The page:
“Repeat” Performance

Nevin AdamsBy Nevin Adams, EBRI

A few months back, I was intrigued to catch several episodes of “Cosmos,” an updated version of the classic 1980 Carl Sagan series.  Along with the significantly expanded and enhanced visuals and (to me, anyway, generally annoying) animations, the series recounted the work, travails and accomplishments of Edmond Halley, who, even today, is probably best remembered for the comet whose 75-year cycle he identified and which still, as Halley’s Comet, bears his name.

Halley wasn’t the first to see the comet, of course – in fact, it had been recorded by Chinese astronomers as far back as 240 BC, noted subsequently in Babylonian records, and perhaps most famously shortly before the 1066 invasion of England by William the Conqueror (who claimed the comet’s appearance foretold his success).  Halley noted appearances by the comet in 1531, 1607 and 1682, and based on those prior observations – and the application of the work and mathematical formulas of his friend Isaac Newton – predicted the return of the comet in 1758, which it did, albeit 16 years after his death in 1742.

Of course, the importance of repeated, measured observations isn’t restricted to celestial phenomena.  Consider that individual retirement accounts (IRAs) currently represent about a quarter of the nation’s retirement assets; and yet, despite an ongoing focus on the accumulations in defined benefit (pension) and 401(k) plans that have, via rollovers, fueled a significant amount of this growth, a detailed understanding as to how these funds are actually used during retirement has, to date, not been as well understood.

To address this knowledge shortfall, the Employee Benefit Research Institute has developed the EBRI IRA Database, which includes a wealth of data on IRAs including withdrawals or distributions, both by calendar year and longitudinally, which provides a unique ability to analyze a large cross-sectional segment of this vital retirement savings component, both at a point in time and as the individual ages and either changes jobs or retires.  Indeed, as a recent EBRI publication notes, the rate of withdrawals from these IRAs is important in determining the likelihood of having sufficient funds for the duration of an individual’s life, certainly where these balances are a primary source of post-retirement income.

Previous EBRI reports[i] have explored this activity for particular points in time, but a recent EBRI analysis[ii] looked for trends in the withdrawal patterns of a longitudinal three-year sample of individual post-retirement withdrawal activity, specifically those age 70 or older (in 2010), the point at which individuals are required by law to begin withdrawing money from their IRAS.

The EBRI analysis concluded that, when looking at the withdrawal rates for those ages 70 or older, the median of the average withdrawal rates over a three-year period indicated that most individuals are withdrawing at a rate that not only approximates what they are required by law to withdraw, but at a rate that is likely to be able to sustain some level of post-retirement income from IRAs as the individual continues to age.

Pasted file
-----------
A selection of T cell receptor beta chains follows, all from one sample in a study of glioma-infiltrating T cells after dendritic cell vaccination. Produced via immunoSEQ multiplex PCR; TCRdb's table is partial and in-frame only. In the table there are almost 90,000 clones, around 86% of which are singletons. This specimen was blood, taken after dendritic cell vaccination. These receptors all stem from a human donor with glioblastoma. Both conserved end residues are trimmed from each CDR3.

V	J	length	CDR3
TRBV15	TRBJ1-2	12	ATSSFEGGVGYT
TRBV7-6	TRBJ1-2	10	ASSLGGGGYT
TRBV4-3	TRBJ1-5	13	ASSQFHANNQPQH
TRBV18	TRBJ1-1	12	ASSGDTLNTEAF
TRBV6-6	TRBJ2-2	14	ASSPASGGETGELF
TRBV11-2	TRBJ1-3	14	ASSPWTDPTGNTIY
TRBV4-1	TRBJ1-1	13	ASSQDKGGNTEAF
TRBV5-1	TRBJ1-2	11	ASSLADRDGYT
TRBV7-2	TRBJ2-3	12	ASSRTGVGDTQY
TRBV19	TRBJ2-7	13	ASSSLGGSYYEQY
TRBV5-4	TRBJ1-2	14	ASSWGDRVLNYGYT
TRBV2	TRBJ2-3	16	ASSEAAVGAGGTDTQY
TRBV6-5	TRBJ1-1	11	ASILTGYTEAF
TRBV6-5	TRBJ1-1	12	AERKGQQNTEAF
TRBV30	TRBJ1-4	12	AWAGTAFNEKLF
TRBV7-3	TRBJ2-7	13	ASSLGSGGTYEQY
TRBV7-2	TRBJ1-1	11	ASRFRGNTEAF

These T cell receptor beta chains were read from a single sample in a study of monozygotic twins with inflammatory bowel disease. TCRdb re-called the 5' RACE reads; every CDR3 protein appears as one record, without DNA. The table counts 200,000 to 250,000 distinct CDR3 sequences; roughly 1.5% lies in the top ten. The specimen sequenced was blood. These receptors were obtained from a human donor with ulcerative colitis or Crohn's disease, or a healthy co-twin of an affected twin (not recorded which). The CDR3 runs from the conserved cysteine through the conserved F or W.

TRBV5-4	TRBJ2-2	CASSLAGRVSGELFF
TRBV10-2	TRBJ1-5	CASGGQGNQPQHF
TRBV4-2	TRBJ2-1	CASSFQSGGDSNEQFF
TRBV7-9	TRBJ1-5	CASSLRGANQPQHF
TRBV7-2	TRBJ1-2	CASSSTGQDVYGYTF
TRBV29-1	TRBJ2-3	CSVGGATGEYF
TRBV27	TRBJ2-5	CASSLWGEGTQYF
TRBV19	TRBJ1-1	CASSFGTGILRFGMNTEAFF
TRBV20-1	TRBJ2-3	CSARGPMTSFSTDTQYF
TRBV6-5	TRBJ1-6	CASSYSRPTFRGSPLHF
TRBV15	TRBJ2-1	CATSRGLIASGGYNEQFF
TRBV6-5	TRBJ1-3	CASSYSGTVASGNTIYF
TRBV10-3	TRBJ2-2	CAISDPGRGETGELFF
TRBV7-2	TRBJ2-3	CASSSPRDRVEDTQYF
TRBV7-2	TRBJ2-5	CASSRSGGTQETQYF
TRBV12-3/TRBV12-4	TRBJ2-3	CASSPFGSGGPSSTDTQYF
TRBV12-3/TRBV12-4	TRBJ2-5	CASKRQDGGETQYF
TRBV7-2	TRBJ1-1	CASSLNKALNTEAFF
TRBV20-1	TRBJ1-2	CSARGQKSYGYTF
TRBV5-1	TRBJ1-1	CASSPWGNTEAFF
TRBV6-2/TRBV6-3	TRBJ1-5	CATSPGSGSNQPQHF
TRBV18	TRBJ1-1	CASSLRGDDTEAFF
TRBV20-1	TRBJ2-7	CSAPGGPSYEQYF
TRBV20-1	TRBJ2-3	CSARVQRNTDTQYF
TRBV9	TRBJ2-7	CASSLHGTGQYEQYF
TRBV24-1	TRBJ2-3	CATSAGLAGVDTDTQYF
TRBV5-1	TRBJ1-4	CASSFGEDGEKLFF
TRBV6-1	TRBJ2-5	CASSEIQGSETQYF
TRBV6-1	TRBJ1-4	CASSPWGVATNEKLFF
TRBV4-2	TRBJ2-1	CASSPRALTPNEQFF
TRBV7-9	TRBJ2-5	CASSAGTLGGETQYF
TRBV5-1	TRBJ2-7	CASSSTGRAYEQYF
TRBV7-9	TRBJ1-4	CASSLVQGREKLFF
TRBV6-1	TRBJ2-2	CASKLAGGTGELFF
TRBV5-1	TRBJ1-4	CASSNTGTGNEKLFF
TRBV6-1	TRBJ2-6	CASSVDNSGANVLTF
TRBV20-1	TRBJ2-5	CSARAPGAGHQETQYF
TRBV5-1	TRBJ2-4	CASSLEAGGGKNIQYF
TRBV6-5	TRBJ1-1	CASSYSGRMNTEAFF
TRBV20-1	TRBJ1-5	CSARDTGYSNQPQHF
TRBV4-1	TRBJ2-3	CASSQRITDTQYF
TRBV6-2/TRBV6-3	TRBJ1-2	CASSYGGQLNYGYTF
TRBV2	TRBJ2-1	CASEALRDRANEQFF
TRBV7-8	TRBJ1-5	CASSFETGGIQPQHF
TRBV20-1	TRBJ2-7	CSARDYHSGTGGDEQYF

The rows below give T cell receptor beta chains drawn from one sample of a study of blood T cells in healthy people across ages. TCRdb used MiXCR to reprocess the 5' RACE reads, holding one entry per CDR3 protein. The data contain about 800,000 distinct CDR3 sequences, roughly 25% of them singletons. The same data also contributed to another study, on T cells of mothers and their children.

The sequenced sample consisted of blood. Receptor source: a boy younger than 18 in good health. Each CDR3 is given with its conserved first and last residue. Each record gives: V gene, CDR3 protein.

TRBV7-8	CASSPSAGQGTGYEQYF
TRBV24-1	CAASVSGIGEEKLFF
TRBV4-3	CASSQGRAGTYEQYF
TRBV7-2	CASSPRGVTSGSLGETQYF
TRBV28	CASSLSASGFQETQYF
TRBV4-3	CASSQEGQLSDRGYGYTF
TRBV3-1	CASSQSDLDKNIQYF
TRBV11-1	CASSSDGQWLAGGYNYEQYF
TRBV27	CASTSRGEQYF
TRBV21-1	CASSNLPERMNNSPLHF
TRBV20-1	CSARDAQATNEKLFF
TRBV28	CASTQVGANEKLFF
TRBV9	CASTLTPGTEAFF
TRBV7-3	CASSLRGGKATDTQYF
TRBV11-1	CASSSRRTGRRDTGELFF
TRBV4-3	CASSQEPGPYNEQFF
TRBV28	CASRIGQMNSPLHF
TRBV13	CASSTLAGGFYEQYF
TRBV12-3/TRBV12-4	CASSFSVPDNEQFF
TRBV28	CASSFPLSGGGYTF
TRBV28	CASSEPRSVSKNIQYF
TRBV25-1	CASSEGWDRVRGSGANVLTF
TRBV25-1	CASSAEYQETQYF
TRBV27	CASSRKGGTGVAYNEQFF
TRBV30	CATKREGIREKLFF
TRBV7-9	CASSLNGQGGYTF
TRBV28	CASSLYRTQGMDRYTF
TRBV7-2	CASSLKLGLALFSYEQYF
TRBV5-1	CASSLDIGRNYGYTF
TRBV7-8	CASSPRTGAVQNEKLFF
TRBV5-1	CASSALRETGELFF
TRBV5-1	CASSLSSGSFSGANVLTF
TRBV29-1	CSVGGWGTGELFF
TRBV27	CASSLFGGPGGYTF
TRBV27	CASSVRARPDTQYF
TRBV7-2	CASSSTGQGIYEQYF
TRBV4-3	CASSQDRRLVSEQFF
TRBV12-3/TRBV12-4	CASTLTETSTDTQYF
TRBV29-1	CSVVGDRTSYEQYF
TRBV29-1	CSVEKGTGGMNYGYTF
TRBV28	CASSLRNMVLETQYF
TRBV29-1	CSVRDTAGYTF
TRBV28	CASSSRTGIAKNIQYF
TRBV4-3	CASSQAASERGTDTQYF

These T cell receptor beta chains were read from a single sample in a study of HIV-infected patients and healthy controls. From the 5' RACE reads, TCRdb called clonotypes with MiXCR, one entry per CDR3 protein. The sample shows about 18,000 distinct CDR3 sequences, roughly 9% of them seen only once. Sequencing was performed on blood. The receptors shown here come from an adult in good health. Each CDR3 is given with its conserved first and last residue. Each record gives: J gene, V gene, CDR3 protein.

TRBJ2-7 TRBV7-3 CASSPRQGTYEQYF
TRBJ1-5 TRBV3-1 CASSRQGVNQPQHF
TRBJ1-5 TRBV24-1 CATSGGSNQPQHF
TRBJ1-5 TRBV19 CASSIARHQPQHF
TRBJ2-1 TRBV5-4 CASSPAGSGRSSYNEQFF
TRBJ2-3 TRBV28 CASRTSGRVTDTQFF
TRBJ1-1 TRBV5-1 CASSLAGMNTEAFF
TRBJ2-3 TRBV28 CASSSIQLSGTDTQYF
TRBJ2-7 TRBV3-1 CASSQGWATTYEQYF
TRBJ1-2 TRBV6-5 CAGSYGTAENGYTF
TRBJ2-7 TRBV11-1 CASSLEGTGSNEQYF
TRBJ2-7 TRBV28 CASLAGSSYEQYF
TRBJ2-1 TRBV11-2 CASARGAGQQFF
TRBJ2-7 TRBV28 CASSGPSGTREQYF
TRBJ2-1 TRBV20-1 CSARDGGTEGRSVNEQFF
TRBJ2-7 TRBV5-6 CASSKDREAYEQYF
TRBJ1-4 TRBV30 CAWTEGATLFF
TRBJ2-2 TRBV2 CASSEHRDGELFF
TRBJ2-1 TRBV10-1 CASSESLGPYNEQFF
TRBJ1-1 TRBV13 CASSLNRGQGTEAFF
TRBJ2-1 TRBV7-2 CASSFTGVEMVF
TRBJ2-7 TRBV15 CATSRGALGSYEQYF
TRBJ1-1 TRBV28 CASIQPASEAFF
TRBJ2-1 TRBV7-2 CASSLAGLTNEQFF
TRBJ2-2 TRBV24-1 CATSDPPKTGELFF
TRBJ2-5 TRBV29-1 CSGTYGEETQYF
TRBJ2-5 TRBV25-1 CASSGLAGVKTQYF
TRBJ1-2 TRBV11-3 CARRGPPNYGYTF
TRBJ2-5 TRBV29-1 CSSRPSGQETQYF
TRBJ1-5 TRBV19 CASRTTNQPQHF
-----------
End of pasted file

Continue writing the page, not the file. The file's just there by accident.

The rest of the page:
Furthermore, the report notes that an examination of these trends over this period suggests that, based on the resulting distribution of average withdrawal rates over time as a function of the initial-year withdrawal rate, the initial withdrawal rate for those in this age group appeared to be one that these individuals are likely to continue to make the next year.

Of course, while the median withdrawal rates suggest many individuals would be able to maintain the IRA as an ongoing source of income throughout retirement, further study is needed to see if these individuals are maintaining those withdrawal rates over longer periods of time.  Moreover, the integration of IRA data with data from employment-based defined contribution retirement accounts currently underway as part of initiatives associated with EBRI’s Center for Research on Retirement Income (CRI) will allow for an even more comprehensive picture of what those who may have multiple types of retirement accounts do as they age through retirement.

And we won’t have to wait 75 years to see how it turns out.

  • Notes

[i] See “IRA Withdrawals, 2011” online here.   See also ““Take it or Leave it? The Disposition of DC Accounts: Who Rolls Over into an IRA? Who Leaves Money in the Plan and Who Withdraws Cash?” online here

[ii] See “IRA Withdrawals in 2012 and Longitudinal Results, 2010–2012” online here

The Status Quo

Nevin AdamsBy Nevin Adams, EBRI

While the prospects for “comprehensive tax reform” may seem remote in this highly charged election year, the current tax preferences accorded employee benefits continue to be a focus of much discussion among policymakers and academics.

The most recent entry was a report by the Urban Institute which simulated the short- and long-term effect of three policy options for “flattening tax incentives and increasing retirement savings for low- and middle-income workers.”  The report concluded that “reducing 401(k) contribution limits increases taxes for high-income taxpayers; expanding the saver’s credit raises saving incentives and lowers taxes for low- and middle-income taxpayers; and replacing the exclusion for retirement saving contributions with a 25 percent refundable credit benefits primarily low- and middle-income taxpayers, and raises taxes and reduces retirement assets for high-income taxpayers.”